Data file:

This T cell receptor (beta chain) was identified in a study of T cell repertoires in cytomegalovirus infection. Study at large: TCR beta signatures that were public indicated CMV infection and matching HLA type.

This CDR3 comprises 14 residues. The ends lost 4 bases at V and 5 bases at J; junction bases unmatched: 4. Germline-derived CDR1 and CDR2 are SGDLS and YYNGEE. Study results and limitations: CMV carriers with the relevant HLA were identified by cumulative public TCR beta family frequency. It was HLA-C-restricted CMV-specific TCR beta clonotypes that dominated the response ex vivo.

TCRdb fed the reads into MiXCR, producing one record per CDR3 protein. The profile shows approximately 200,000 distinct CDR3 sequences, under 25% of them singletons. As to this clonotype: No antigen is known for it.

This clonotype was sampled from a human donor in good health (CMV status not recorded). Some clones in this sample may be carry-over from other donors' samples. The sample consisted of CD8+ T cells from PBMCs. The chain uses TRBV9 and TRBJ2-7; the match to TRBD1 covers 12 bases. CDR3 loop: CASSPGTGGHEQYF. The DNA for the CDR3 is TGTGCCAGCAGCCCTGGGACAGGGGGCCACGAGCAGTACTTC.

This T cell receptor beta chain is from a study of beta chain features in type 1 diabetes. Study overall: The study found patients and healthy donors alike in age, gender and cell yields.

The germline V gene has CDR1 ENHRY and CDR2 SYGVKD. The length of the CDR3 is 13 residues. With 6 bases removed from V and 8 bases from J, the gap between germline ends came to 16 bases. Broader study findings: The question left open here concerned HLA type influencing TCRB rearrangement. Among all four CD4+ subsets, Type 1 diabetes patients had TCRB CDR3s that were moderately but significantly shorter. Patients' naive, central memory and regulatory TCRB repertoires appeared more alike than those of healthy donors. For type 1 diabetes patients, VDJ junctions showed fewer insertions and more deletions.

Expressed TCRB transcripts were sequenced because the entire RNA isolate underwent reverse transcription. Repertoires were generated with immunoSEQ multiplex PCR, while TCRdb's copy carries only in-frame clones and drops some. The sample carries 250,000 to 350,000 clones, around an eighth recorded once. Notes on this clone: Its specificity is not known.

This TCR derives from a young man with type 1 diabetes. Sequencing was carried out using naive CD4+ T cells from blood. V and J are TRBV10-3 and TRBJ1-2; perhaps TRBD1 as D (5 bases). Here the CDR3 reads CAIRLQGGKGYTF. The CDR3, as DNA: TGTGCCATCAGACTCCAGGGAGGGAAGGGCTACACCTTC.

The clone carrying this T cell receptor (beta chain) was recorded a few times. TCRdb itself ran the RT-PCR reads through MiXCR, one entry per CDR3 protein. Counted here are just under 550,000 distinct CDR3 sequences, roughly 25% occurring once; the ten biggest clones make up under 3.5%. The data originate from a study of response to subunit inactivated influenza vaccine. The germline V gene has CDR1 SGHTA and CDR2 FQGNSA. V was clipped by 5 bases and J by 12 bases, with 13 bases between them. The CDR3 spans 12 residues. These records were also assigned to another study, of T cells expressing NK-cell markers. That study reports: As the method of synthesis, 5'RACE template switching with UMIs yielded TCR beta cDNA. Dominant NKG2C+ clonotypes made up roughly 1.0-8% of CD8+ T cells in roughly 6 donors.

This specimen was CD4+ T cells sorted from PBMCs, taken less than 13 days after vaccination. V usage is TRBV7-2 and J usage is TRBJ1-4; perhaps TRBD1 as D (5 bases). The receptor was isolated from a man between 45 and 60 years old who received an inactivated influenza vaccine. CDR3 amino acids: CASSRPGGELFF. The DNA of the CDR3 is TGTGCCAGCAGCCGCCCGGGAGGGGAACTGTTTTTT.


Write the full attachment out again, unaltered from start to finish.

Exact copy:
This T cell receptor (beta chain) was identified in a study of T cell repertoires in cytomegalovirus infection. Study at large: TCR beta signatures that were public indicated CMV infection and matching HLA type.

This CDR3 comprises 14 residues. The ends lost 4 bases at V and 5 bases at J; junction bases unmatched: 4. Germline-derived CDR1 and CDR2 are SGDLS and YYNGEE. Study results and limitations: CMV carriers with the relevant HLA were identified by cumulative public TCR beta family frequency. It was HLA-C-restricted CMV-specific TCR beta clonotypes that dominated the response ex vivo.

TCRdb fed the reads into MiXCR, producing one record per CDR3 protein. The profile shows approximately 200,000 distinct CDR3 sequences, under 25% of them singletons. As to this clonotype: No antigen is known for it.

This clonotype was sampled from a human donor in good health (CMV status not recorded). Some clones in this sample may be carry-over from other donors' samples. The sample consisted of CD8+ T cells from PBMCs. The chain uses TRBV9 and TRBJ2-7; the match to TRBD1 covers 12 bases. CDR3 loop: CASSPGTGGHEQYF. The DNA for the CDR3 is TGTGCCAGCAGCCCTGGGACAGGGGGCCACGAGCAGTACTTC.

This T cell receptor beta chain is from a study of beta chain features in type 1 diabetes. Study overall: The study found patients and healthy donors alike in age, gender and cell yields.

The germline V gene has CDR1 ENHRY and CDR2 SYGVKD. The length of the CDR3 is 13 residues. With 6 bases removed from V and 8 bases from J, the gap between germline ends came to 16 bases. Broader study findings: The question left open here concerned HLA type influencing TCRB rearrangement. Among all four CD4+ subsets, Type 1 diabetes patients had TCRB CDR3s that were moderately but significantly shorter. Patients' naive, central memory and regulatory TCRB repertoires appeared more alike than those of healthy donors. For type 1 diabetes patients, VDJ junctions showed fewer insertions and more deletions.

Expressed TCRB transcripts were sequenced because the entire RNA isolate underwent reverse transcription. Repertoires were generated with immunoSEQ multiplex PCR, while TCRdb's copy carries only in-frame clones and drops some. The sample carries 250,000 to 350,000 clones, around an eighth recorded once. Notes on this clone: Its specificity is not known.

This TCR derives from a young man with type 1 diabetes. Sequencing was carried out using naive CD4+ T cells from blood. V and J are TRBV10-3 and TRBJ1-2; perhaps TRBD1 as D (5 bases). Here the CDR3 reads CAIRLQGGKGYTF. The CDR3, as DNA: TGTGCCATCAGACTCCAGGGAGGGAAGGGCTACACCTTC.

The clone carrying this T cell receptor (beta chain) was recorded a few times. TCRdb itself ran the RT-PCR reads through MiXCR, one entry per CDR3 protein. Counted here are just under 550,000 distinct CDR3 sequences, roughly 25% occurring once; the ten biggest clones make up under 3.5%. The data originate from a study of response to subunit inactivated influenza vaccine. The germline V gene has CDR1 SGHTA and CDR2 FQGNSA. V was clipped by 5 bases and J by 12 bases, with 13 bases between them. The CDR3 spans 12 residues. These records were also assigned to another study, of T cells expressing NK-cell markers. That study reports: As the method of synthesis, 5'RACE template switching with UMIs yielded TCR beta cDNA. Dominant NKG2C+ clonotypes made up roughly 1.0-8% of CD8+ T cells in roughly 6 donors.

This specimen was CD4+ T cells sorted from PBMCs, taken less than 13 days after vaccination. V usage is TRBV7-2 and J usage is TRBJ1-4; perhaps TRBD1 as D (5 bases). The receptor was isolated from a man between 45 and 60 years old who received an inactivated influenza vaccine. CDR3 amino acids: CASSRPGGELFF. The DNA of the CDR3 is TGTGCCAGCAGCCGCCCGGGAGGGGAACTGTTTTTT.